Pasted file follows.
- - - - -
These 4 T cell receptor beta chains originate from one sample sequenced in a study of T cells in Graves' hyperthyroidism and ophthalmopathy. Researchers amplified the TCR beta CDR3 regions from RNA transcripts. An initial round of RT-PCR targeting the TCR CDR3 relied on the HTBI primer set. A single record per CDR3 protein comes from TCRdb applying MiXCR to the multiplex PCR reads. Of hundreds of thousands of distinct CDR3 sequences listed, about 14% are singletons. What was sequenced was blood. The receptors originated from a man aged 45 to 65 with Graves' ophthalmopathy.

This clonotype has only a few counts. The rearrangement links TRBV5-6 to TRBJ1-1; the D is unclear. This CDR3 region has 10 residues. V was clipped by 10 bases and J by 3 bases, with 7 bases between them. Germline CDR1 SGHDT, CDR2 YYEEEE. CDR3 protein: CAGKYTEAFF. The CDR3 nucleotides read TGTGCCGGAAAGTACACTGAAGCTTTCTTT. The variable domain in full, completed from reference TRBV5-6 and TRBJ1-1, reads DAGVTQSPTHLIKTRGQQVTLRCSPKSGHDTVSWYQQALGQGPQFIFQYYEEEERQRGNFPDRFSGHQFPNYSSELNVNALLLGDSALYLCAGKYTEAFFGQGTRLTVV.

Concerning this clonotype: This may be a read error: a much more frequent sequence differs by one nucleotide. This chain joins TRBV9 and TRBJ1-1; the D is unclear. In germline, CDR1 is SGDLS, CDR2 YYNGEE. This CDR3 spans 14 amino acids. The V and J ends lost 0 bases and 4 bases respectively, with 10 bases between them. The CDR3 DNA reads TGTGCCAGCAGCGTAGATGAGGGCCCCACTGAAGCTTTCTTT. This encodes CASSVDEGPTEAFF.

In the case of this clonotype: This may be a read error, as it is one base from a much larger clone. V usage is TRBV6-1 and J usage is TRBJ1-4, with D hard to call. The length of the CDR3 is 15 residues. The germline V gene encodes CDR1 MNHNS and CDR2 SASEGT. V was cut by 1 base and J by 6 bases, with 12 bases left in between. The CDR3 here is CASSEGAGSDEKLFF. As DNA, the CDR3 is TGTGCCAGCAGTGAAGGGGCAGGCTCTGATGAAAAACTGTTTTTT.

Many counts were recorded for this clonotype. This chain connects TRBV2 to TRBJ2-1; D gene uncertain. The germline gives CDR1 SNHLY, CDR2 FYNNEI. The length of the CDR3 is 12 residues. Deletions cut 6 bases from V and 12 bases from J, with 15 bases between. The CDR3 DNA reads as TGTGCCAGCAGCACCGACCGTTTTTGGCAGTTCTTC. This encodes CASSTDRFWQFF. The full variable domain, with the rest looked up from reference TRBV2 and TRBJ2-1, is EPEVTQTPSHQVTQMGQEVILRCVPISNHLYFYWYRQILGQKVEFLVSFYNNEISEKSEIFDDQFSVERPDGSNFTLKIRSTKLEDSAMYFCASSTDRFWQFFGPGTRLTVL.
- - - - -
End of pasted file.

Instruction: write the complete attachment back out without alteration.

These 4 T cell receptor beta chains originate from one sample sequenced in a study of T cells in Graves' hyperthyroidism and ophthalmopathy. Researchers amplified the TCR beta CDR3 regions from RNA transcripts. An initial round of RT-PCR targeting the TCR CDR3 relied on the HTBI primer set. A single record per CDR3 protein comes from TCRdb applying MiXCR to the multiplex PCR reads. Of hundreds of thousands of distinct CDR3 sequences listed, about 14% are singletons. What was sequenced was blood. The receptors originated from a man aged 45 to 65 with Graves' ophthalmopathy.

This clonotype has only a few counts. The rearrangement links TRBV5-6 to TRBJ1-1; the D is unclear. This CDR3 region has 10 residues. V was clipped by 10 bases and J by 3 bases, with 7 bases between them. Germline CDR1 SGHDT, CDR2 YYEEEE. CDR3 protein: CAGKYTEAFF. The CDR3 nucleotides read TGTGCCGGAAAGTACACTGAAGCTTTCTTT. The variable domain in full, completed from reference TRBV5-6 and TRBJ1-1, reads DAGVTQSPTHLIKTRGQQVTLRCSPKSGHDTVSWYQQALGQGPQFIFQYYEEEERQRGNFPDRFSGHQFPNYSSELNVNALLLGDSALYLCAGKYTEAFFGQGTRLTVV.

Concerning this clonotype: This may be a read error: a much more frequent sequence differs by one nucleotide. This chain joins TRBV9 and TRBJ1-1; the D is unclear. In germline, CDR1 is SGDLS, CDR2 YYNGEE. This CDR3 spans 14 amino acids. The V and J ends lost 0 bases and 4 bases respectively, with 10 bases between them. The CDR3 DNA reads TGTGCCAGCAGCGTAGATGAGGGCCCCACTGAAGCTTTCTTT. This encodes CASSVDEGPTEAFF.

In the case of this clonotype: This may be a read error, as it is one base from a much larger clone. V usage is TRBV6-1 and J usage is TRBJ1-4, with D hard to call. The length of the CDR3 is 15 residues. The germline V gene encodes CDR1 MNHNS and CDR2 SASEGT. V was cut by 1 base and J by 6 bases, with 12 bases left in between. The CDR3 here is CASSEGAGSDEKLFF. As DNA, the CDR3 is TGTGCCAGCAGTGAAGGGGCAGGCTCTGATGAAAAACTGTTTTTT.

Many counts were recorded for this clonotype. This chain connects TRBV2 to TRBJ2-1; D gene uncertain. The germline gives CDR1 SNHLY, CDR2 FYNNEI. The length of the CDR3 is 12 residues. Deletions cut 6 bases from V and 12 bases from J, with 15 bases between. The CDR3 DNA reads as TGTGCCAGCAGCACCGACCGTTTTTGGCAGTTCTTC. This encodes CASSTDRFWQFF. The full variable domain, with the rest looked up from reference TRBV2 and TRBJ2-1, is EPEVTQTPSHQVTQMGQEVILRCVPISNHLYFYWYRQILGQKVEFLVSFYNNEISEKSEIFDDQFSVERPDGSNFTLKIRSTKLEDSAMYFCASSTDRFWQFFGPGTRLTVL.